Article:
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Author Topic: Alexandra, Countess of Fredensbourg - NEWS & EVENTS  (Read 86121 times)
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Maria
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« Reply #180 on: October 27, 2017, 03:52:45 PM »

So if Alex had meant it as encouragement for women to choose whatever is right for them and for their family, great. But I didn't read it that way. I think it was a jab at being a divorced woman whose children have a second home base, and as such the "grass" mother could be accused of "having nothing efficient and productive to do".
 

I agree that it's more about Alex brushing the cobwebs of herself and her years of doing very little by suggesting she's been very, very busy mothering. She probably has been but not more busy than most other mothers, I'd think. But I think it's about her views of herself more that on mother's in general. As I said: we don't really have stay at home mothers in Denmark so I could easily see her ego be a little frail in that regard.
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« Reply #181 on: October 27, 2017, 07:28:36 PM »

This and the mothers who write of their facebook profile (in the section of occupation) "full-time mommy". Like what? A working mother isn't a full-time mother? Is she a mother only the hours she is at home with her children? Why fathers don't put "full-time father" in their profiles? Unfortunately this is a very usual phenomenon in greek society/greek profiles on facebook. I don't know about other countries.

In many countries being a stay at home mother is a possibility - in some it's not really - so it kind of makes sense to have it as part of your online profile, if it's something that means a lot to you and how you see yourself IMO. In Denmark you can't really be a stay at home mother so it's not something you see here, but I can certainly understand why a woman, who for some reason is a stay at home mother would want to emphasise that it's as good as a full time job Smiley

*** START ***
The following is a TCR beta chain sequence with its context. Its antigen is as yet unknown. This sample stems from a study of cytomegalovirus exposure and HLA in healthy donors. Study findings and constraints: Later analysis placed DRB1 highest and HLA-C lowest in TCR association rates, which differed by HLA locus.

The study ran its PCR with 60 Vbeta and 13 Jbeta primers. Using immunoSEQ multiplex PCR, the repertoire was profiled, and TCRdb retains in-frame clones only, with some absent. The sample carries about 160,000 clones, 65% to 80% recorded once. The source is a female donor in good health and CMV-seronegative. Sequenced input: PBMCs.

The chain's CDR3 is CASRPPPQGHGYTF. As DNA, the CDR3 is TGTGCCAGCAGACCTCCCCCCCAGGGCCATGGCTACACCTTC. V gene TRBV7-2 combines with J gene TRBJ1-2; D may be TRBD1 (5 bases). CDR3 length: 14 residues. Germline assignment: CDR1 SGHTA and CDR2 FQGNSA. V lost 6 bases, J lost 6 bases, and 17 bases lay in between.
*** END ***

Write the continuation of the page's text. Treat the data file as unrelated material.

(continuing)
It's very usual here too, mothers quitting their jobs to stay at home. In Greece, many people still think that a woman should stay at home and raise her children and there's no reason or need for her to have a job and money on her own. Unfortunately, we're 50 years back in some matters.
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« Reply #182 on: October 27, 2017, 08:04:11 PM »

This and the mothers who write of their facebook profile (in the section of occupation) "full-time mommy". Like what? A working mother isn't a full-time mother? Is she a mother only the hours she is at home with her children? Why fathers don't put "full-time father" in their profiles? Unfortunately this is a very usual phenomenon in greek society/greek profiles on facebook. I don't know about other countries.

In many countries being a stay at home mother is a possibility - in some it's not really - so it kind of makes sense to have it as part of your online profile, if it's something that means a lot to you and how you see yourself IMO. In Denmark you can't really be a stay at home mother so it's not something you see here, but I can certainly understand why a woman, who for some reason is a stay at home mother would want to emphasise that it's as good as a full time job Smiley

I am a stay at home mother myself (in the US). I realize this is OT, but why is it not really possible to do that in Denmark? Is it a cost of living issue?
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« Reply #183 on: October 27, 2017, 08:13:06 PM »

I was kind of wondering the same thing. Most of my peers went to college and then worked a few years until kids. They stayed home if they could afford it. Also, childcare is so expensive sometimes it's cheaper to stay home.
I worked always because my mom didn't so she watched my kids, plus I'd kill myself if I sat around the house all day.
So is childcare cheaper in Denmark?
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Maria